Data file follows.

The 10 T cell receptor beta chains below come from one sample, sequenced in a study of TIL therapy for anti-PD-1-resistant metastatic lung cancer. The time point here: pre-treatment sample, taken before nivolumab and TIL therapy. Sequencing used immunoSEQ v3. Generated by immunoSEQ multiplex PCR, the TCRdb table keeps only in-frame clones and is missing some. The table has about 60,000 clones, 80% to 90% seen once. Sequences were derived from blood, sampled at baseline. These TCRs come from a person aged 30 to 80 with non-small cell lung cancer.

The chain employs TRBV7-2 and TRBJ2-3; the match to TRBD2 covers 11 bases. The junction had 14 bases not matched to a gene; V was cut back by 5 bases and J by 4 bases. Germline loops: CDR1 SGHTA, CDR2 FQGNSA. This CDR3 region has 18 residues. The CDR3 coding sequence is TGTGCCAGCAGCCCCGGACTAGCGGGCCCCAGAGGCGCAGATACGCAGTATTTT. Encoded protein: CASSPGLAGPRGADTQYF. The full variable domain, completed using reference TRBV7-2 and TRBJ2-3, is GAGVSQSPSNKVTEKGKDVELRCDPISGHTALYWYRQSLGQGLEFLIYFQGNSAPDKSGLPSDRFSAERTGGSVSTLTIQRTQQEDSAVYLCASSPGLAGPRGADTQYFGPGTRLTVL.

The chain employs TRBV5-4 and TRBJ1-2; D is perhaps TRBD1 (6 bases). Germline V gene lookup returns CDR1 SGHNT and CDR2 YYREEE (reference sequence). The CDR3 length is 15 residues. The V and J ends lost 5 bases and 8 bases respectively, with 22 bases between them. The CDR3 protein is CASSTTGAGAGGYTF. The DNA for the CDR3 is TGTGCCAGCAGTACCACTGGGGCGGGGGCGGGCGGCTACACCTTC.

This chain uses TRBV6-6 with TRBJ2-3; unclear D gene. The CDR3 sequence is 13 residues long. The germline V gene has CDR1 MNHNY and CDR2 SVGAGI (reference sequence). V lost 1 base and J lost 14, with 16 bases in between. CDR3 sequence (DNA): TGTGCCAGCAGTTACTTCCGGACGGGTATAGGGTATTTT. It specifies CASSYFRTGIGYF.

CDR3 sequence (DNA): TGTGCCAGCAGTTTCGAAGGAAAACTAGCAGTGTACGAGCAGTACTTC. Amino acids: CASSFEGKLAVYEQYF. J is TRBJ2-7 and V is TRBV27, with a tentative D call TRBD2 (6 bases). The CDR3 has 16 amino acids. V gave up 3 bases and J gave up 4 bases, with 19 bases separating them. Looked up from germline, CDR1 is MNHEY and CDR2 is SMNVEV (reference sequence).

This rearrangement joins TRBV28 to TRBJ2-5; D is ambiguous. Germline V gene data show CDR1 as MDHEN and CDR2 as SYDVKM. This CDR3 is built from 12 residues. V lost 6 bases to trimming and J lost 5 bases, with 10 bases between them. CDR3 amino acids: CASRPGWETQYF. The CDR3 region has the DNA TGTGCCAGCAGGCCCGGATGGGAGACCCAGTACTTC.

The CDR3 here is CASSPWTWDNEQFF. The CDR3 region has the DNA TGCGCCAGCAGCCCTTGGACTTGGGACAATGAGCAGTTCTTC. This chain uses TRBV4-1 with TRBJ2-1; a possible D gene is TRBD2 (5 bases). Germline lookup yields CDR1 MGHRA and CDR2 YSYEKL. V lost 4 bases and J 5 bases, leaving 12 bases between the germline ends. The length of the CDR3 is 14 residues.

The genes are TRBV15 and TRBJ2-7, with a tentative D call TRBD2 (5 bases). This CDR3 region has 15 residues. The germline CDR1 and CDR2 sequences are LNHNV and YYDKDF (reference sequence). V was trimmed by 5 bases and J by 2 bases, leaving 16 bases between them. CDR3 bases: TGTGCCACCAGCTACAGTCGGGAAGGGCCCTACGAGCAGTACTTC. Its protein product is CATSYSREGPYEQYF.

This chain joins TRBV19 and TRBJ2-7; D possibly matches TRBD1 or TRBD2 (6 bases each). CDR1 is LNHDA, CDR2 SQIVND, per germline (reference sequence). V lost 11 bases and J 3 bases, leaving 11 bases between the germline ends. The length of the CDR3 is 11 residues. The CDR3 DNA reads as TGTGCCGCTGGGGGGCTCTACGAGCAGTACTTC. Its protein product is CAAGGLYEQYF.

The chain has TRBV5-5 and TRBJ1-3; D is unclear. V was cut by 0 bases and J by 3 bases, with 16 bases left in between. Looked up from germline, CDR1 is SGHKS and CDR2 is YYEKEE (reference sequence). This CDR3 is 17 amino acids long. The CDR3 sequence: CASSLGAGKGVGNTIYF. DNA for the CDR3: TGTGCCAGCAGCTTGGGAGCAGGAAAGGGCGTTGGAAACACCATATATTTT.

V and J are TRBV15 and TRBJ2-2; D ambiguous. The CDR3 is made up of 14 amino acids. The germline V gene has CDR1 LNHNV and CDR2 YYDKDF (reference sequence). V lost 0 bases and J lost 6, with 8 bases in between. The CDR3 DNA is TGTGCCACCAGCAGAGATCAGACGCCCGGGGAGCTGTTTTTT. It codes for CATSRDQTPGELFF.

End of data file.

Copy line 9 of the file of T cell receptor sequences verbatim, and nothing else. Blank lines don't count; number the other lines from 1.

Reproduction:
This chain joins TRBV19 and TRBJ2-7; D possibly matches TRBD1 or TRBD2 (6 bases each). CDR1 is LNHDA, CDR2 SQIVND, per germline (reference sequence). V lost 11 bases and J 3 bases, leaving 11 bases between the germline ends. The length of the CDR3 is 11 residues. The CDR3 DNA reads as TGTGCCGCTGGGGGGCTCTACGAGCAGTACTTC. Its protein product is CAAGGLYEQYF.